Location, location, location

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We have made the move from Los Angeles to Greensboro, North Carolina.  Obviously that’s a huge change.  LA is one of the Top 10 cities in the world in terms of cultural relevance; Greensboro is the 3rd largest city in the 9th largest state in the country.

LA is an amazing place to live.  Probably the best thing about it (and other super-cool cities) is that everything’s there and it’s all super-high quality.  World-class culture: amazing museums, galleries, music venues, restaurants, etc.  World-class natural beauty: the ocean and mountains are right there, and the weather is probably the best in the world.  World-class sports:  the Lakers, Dodgers, Clippers, Kings, Galaxy, Ducks, Angels, USC, UCLA, the Olympics.  World-class industry: obviously entertainment, but also financial services, aerospace, transportation.

Across the board, LA has the best of everything.  But we know nothing is free in this world, and that certainly applies here.  Along with everything I mentioned, LA has among the highest costs of living in the country, especially when it comes to housing.  When Foxy Lady and I were thinking about moving, the stratospheric cost of housing definitely played a major part in the calculation.

 

How much does living in a super-cool city really cost?

In LA we lived in a nice house, but by no means anything off the charts.  For an upper middle-class family of four, it was probably a pretty average house: 4 bedrooms, 4 bathrooms, 2900 square feet.  But because it was in LA it was really expensive—$1.5 million.  That seems crazy, but that’s just the way the real estate market is in LA.  Similarly sized houses that weren’t as nice would go for maybe $1.2 million and the ones that were really nice on the inside could go for well over $2 million.  It’s like an alternative world out there.

You can compare that to a place like Greensboro.  A similar house in a nice neighborhood would probably run you about $400k.  That’s a huge difference!!!  Over $1.1 million!!!

Now we have something to work with.  We know there are huge benefits to living in LA (all the things I mentioned above, plus many more) but we know that comes at a cost (the difference in home prices).  If we took that $1.1 million and invested it in the stock market (assume a historic 6% return), that difference comes to about $66,000 per year, which breaks down to about $5500 per month or $1300 per week.  That is how much “extra” we were paying to live in LA versus a place like Greensboro.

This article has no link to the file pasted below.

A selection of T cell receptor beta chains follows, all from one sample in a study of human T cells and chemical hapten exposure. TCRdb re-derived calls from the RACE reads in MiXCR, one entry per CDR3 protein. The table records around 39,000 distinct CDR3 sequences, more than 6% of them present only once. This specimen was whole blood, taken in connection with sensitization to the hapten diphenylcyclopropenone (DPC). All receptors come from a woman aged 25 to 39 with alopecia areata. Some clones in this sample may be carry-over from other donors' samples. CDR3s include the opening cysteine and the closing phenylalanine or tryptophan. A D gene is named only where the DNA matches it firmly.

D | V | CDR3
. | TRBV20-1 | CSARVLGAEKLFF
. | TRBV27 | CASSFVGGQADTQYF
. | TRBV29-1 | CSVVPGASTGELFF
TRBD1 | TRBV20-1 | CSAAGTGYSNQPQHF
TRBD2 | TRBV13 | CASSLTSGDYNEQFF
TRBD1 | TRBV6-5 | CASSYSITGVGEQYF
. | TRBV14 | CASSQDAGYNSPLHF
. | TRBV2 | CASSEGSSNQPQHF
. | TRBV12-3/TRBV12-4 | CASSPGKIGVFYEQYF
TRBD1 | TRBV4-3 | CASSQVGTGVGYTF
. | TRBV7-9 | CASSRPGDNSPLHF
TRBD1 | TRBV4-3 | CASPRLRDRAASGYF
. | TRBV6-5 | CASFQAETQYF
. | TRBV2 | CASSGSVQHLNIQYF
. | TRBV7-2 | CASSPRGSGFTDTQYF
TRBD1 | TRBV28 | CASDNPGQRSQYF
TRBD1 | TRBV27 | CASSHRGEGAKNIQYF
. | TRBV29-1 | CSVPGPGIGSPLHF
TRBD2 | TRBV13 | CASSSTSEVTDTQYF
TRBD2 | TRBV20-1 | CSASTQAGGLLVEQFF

Is it worth it?

$1300 per week is a lot of money.  But just because something is expensive doesn’t mean it’s not worth it.  Living in LA is awesome.  There’s no question about it.  But is it that awesome?  When Foxy Lady and I looked at it with the “$1300 per week” premium, it just wasn’t awesome enough.

Raising two little cubs dictates how you spend your time, and we found that while there were amazing opportunities all around us to enjoy things only available in places like LA, we weren’t taking advantage of them.  We never went to the super-cool music venues like the Greek Theater or the clubs on Hollywood Boulevard, because . . . well, because we had two little ones.  We never went to see the Lakers or Dodgers or Kings because tickets were expensive and getting down there was a hassle.  Rather we went to see the local college team play for a couple bucks.  A couple times we went to a 4-star restaurant and it was amazing, but mostly we would go to local places that were kid friendly because . . . well, because we had two little guys (McDonald’s playland is pretty popular in our house).

But it’s not like we were hermits.  We did stuff and had a lot of fun.  We’d go to the local park pretty much every day to play on the swings and slide.  We’d enjoy the kid-oriented events at the local library.  We did a lot of playdates with friends who had kids of a similar age.  We’d go to the beach or go hiking along the nearby trails.  We’d go to Universal Studios which was only a couple miles away every once in a while.

On Sunday evenings, after the cubs were asleep in their beds and Foxy Lady and I had a couple peaceful moments to reflect on the weekend, we’d ask ourselves if we got our $1300 worth of LA living that week.  The vast majority of the time the answer was “no”.  We were living in one of the most amazing cities in the world, and we weren’t taking advantage of it.  At this stage of our lives (two little kids) and our personal tastes which tend to be on the pedestrian side, we were perfectly happy living simpler lives.

Once we came to that conclusion, the decision became pretty easy.  We could move to a lower-cost area and pocket that $1300 each week.  When we did get a hankering for the highlife we could take a vacation to LA (or New York or Boston or Miami or San Francisco or London or Paris or Tokyo); that trip might cost a few thousand dollars but we’d still be well ahead of the game.